"I didn't really know what all was going on, they were trying to keep these high-profile celebrity appearances under wraps so it was a surprise, even to me. And the producer said, 'OK, Ray Charles is going to come out, do his thing. Lou Rawls is going to come out, do his thing. And then, Josh, I'm going to need you to follow up with something after that.'"
"The intensity of that sort of purged all my nervousness all at once, and ever since then, I've managed to play pretty much, for the most part, free of nervousness. But, oftentimes, I'm reminded, most directly, that people are listening by getting the live feedback via Twitter. I take requests during the game from fans who are in the stands and that's always very enjoyable...They'll say, 'I'm here with my girlfriend, it's her birthday, she loves this song, can you play it for me?' And if I can fit it in and if it fits with the mood of what's happening in the game, then I will. I think it's a nice way to interact with the fans and enhance the experience of fans who are here enjoying the game, to know that they can talk to me directly and that I can play for them and I can accommodate their requests."
Fans can also connect with Kantor just by listening closely to the song choices. If something big happens in the game, he'll respond musically.
"There was a recent incident where there was a Yankees pitcher, Michael Pineda, and he was ejected from the game. He was using pine tar. Obviously it was a big moment. The crowd responded in a big fashion, and I took the opportunity to play an Elvis Presley song called 'Suspicious Minds' and it's nice, it worked well. I mean, the first lyrics of the song is, 'We're caught in a trap.' So I just sort of played that little introduction...and then went into the chorus from there. 'We can't go on with suspicious minds.' And it's the kind of thing that, if people are paying attention, and they recognize the song, they might hear the melody and hum along and think, like, 'Oh, yeah, I know that song. Oh, I get it. It's a little joke.' The DJ, who plays all our recorded music, my friend TJ Connolly, he and I talk a lot about, where's the line between being whimsical and being cruel? And he's coined a word that he calls 'crimsical.' We try to always land on the whimsical side, you know? We don't wish to be cruel or make personal attacks."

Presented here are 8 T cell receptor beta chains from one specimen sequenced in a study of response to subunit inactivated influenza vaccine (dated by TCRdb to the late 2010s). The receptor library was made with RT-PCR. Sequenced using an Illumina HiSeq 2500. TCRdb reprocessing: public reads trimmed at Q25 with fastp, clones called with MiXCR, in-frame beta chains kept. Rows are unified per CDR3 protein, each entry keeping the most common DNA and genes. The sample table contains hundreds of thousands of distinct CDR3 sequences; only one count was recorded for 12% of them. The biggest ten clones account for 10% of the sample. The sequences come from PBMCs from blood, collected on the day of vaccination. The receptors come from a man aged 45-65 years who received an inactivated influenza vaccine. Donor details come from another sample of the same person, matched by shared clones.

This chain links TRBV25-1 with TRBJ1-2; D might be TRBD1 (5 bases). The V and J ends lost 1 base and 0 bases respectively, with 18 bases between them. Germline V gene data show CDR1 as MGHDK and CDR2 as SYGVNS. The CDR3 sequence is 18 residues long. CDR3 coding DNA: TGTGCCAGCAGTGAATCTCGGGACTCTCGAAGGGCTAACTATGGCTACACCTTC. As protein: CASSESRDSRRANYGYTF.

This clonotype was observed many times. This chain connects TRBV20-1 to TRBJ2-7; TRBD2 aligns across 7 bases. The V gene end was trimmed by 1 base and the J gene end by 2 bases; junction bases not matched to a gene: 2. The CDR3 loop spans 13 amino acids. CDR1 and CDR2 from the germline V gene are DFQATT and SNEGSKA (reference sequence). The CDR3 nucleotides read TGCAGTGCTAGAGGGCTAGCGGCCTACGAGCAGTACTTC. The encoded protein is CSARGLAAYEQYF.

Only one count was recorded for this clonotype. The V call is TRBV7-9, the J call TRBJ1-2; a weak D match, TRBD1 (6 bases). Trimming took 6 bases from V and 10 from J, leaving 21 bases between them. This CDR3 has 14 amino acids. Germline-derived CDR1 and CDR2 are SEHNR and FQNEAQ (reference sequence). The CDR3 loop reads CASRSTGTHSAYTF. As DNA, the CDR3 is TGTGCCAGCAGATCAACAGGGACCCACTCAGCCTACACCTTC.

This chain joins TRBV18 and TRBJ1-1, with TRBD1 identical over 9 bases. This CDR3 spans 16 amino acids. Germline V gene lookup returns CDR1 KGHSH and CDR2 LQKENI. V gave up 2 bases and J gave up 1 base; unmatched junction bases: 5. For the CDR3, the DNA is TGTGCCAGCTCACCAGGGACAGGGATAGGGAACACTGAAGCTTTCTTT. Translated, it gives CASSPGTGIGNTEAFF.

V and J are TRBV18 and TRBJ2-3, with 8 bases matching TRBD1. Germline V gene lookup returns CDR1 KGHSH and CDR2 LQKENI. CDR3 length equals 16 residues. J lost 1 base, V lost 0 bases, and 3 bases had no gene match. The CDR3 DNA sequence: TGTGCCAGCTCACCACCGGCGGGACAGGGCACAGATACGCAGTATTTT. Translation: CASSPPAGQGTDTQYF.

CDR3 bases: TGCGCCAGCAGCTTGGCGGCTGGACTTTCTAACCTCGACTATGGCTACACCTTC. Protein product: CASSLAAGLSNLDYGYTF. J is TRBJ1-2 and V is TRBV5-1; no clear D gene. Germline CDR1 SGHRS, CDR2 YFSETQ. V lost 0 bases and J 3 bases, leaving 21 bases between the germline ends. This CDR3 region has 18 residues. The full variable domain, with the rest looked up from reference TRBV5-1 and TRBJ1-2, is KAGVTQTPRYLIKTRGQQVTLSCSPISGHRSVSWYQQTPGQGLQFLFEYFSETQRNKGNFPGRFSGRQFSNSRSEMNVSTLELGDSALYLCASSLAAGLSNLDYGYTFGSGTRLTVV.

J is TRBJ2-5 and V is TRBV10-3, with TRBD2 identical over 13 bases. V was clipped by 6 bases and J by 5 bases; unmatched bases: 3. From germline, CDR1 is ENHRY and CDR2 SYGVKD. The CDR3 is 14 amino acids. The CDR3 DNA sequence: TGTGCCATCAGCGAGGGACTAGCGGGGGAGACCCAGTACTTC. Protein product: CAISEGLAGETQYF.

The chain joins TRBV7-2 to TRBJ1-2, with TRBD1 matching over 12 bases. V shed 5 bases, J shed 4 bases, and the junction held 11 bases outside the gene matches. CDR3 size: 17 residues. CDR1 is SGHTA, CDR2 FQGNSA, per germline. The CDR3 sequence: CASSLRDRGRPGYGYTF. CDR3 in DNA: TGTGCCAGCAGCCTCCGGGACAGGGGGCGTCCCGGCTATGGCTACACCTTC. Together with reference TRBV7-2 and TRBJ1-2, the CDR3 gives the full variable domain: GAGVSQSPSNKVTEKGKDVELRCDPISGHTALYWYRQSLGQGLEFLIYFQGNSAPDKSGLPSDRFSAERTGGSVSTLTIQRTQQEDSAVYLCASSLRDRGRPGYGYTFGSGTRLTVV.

Ballparks have changed a lot in recent years — concessions and ticket prices have gone way up, recorded music and jumbo-trons have been added. The organists are one of the final lasting traditions of America's favorite pastime.
"I feel like it's a great honor and a great responsibility...Fenway [is] the oldest major league ballpark that's still standing, and the organ has been here for over 60 years. So, it has become one of those lasting traditions."
- "On Friday, Joshua Kantor will take the day off from work. Instead of heading to Harvard, where he works as a part-time librarian assistant, Kantor will be starting the year at his other job: playing the organ for Boston’s beloved baseball team, the Red Sox."
- "With the Sox back in the playoff picture, beards and all, Nate Thompson sat down with one of the organization’s unsung heroes; Fenway’s resident organist, Josh Kantor."
This article was originally published on September 26, 2014.
This segment aired on September 26, 2014.
Support the news